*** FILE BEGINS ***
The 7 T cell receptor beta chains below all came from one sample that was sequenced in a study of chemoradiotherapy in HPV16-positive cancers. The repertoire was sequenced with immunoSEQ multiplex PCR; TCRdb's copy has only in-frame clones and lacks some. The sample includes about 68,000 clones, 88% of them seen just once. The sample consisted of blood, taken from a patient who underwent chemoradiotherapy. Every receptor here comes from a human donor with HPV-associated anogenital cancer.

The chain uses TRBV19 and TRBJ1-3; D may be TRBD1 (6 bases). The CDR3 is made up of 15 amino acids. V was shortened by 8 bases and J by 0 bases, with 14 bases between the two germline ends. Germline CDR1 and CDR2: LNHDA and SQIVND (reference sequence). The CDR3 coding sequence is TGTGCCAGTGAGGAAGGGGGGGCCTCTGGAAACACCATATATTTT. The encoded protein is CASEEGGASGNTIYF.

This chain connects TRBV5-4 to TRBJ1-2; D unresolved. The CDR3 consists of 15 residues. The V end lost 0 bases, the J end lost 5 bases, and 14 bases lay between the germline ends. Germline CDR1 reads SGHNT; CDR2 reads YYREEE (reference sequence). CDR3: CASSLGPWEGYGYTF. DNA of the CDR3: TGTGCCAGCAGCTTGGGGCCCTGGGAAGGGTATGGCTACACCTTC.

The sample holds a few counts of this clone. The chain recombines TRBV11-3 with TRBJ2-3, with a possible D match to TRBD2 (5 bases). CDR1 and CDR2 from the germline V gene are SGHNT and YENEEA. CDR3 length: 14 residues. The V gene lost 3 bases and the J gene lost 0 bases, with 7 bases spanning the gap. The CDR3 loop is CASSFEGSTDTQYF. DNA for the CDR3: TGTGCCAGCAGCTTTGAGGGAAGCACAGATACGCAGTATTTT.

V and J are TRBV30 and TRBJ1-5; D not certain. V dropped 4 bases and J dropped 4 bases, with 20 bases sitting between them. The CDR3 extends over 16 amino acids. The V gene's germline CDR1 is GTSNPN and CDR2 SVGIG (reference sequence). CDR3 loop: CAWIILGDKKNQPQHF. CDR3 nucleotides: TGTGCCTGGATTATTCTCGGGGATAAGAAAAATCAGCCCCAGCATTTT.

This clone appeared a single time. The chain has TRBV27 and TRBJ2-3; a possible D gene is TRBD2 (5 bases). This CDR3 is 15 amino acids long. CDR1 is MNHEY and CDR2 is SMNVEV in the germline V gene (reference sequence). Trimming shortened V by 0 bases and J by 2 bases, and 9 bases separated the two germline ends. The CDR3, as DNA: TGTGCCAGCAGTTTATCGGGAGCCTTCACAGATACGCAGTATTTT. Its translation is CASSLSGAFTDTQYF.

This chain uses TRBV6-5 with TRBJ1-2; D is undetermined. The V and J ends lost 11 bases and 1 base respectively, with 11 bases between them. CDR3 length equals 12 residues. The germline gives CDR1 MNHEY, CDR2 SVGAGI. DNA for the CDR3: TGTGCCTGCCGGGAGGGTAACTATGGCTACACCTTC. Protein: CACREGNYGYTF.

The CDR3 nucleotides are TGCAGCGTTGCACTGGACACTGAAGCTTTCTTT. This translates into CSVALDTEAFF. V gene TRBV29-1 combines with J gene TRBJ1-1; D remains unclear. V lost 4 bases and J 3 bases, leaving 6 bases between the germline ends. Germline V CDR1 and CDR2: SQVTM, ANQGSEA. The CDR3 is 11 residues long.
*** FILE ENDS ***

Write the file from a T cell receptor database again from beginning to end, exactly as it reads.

The 7 T cell receptor beta chains below all came from one sample that was sequenced in a study of chemoradiotherapy in HPV16-positive cancers. The repertoire was sequenced with immunoSEQ multiplex PCR; TCRdb's copy has only in-frame clones and lacks some. The sample includes about 68,000 clones, 88% of them seen just once. The sample consisted of blood, taken from a patient who underwent chemoradiotherapy. Every receptor here comes from a human donor with HPV-associated anogenital cancer.

The chain uses TRBV19 and TRBJ1-3; D may be TRBD1 (6 bases). The CDR3 is made up of 15 amino acids. V was shortened by 8 bases and J by 0 bases, with 14 bases between the two germline ends. Germline CDR1 and CDR2: LNHDA and SQIVND (reference sequence). The CDR3 coding sequence is TGTGCCAGTGAGGAAGGGGGGGCCTCTGGAAACACCATATATTTT. The encoded protein is CASEEGGASGNTIYF.

This chain connects TRBV5-4 to TRBJ1-2; D unresolved. The CDR3 consists of 15 residues. The V end lost 0 bases, the J end lost 5 bases, and 14 bases lay between the germline ends. Germline CDR1 reads SGHNT; CDR2 reads YYREEE (reference sequence). CDR3: CASSLGPWEGYGYTF. DNA of the CDR3: TGTGCCAGCAGCTTGGGGCCCTGGGAAGGGTATGGCTACACCTTC.

The sample holds a few counts of this clone. The chain recombines TRBV11-3 with TRBJ2-3, with a possible D match to TRBD2 (5 bases). CDR1 and CDR2 from the germline V gene are SGHNT and YENEEA. CDR3 length: 14 residues. The V gene lost 3 bases and the J gene lost 0 bases, with 7 bases spanning the gap. The CDR3 loop is CASSFEGSTDTQYF. DNA for the CDR3: TGTGCCAGCAGCTTTGAGGGAAGCACAGATACGCAGTATTTT.

V and J are TRBV30 and TRBJ1-5; D not certain. V dropped 4 bases and J dropped 4 bases, with 20 bases sitting between them. The CDR3 extends over 16 amino acids. The V gene's germline CDR1 is GTSNPN and CDR2 SVGIG (reference sequence). CDR3 loop: CAWIILGDKKNQPQHF. CDR3 nucleotides: TGTGCCTGGATTATTCTCGGGGATAAGAAAAATCAGCCCCAGCATTTT.

This clone appeared a single time. The chain has TRBV27 and TRBJ2-3; a possible D gene is TRBD2 (5 bases). This CDR3 is 15 amino acids long. CDR1 is MNHEY and CDR2 is SMNVEV in the germline V gene (reference sequence). Trimming shortened V by 0 bases and J by 2 bases, and 9 bases separated the two germline ends. The CDR3, as DNA: TGTGCCAGCAGTTTATCGGGAGCCTTCACAGATACGCAGTATTTT. Its translation is CASSLSGAFTDTQYF.

This chain uses TRBV6-5 with TRBJ1-2; D is undetermined. The V and J ends lost 11 bases and 1 base respectively, with 11 bases between them. CDR3 length equals 12 residues. The germline gives CDR1 MNHEY, CDR2 SVGAGI. DNA for the CDR3: TGTGCCTGCCGGGAGGGTAACTATGGCTACACCTTC. Protein: CACREGNYGYTF.

The CDR3 nucleotides are TGCAGCGTTGCACTGGACACTGAAGCTTTCTTT. This translates into CSVALDTEAFF. V gene TRBV29-1 combines with J gene TRBJ1-1; D remains unclear. V lost 4 bases and J 3 bases, leaving 6 bases between the germline ends. Germline V CDR1 and CDR2: SQVTM, ANQGSEA. The CDR3 is 11 residues long.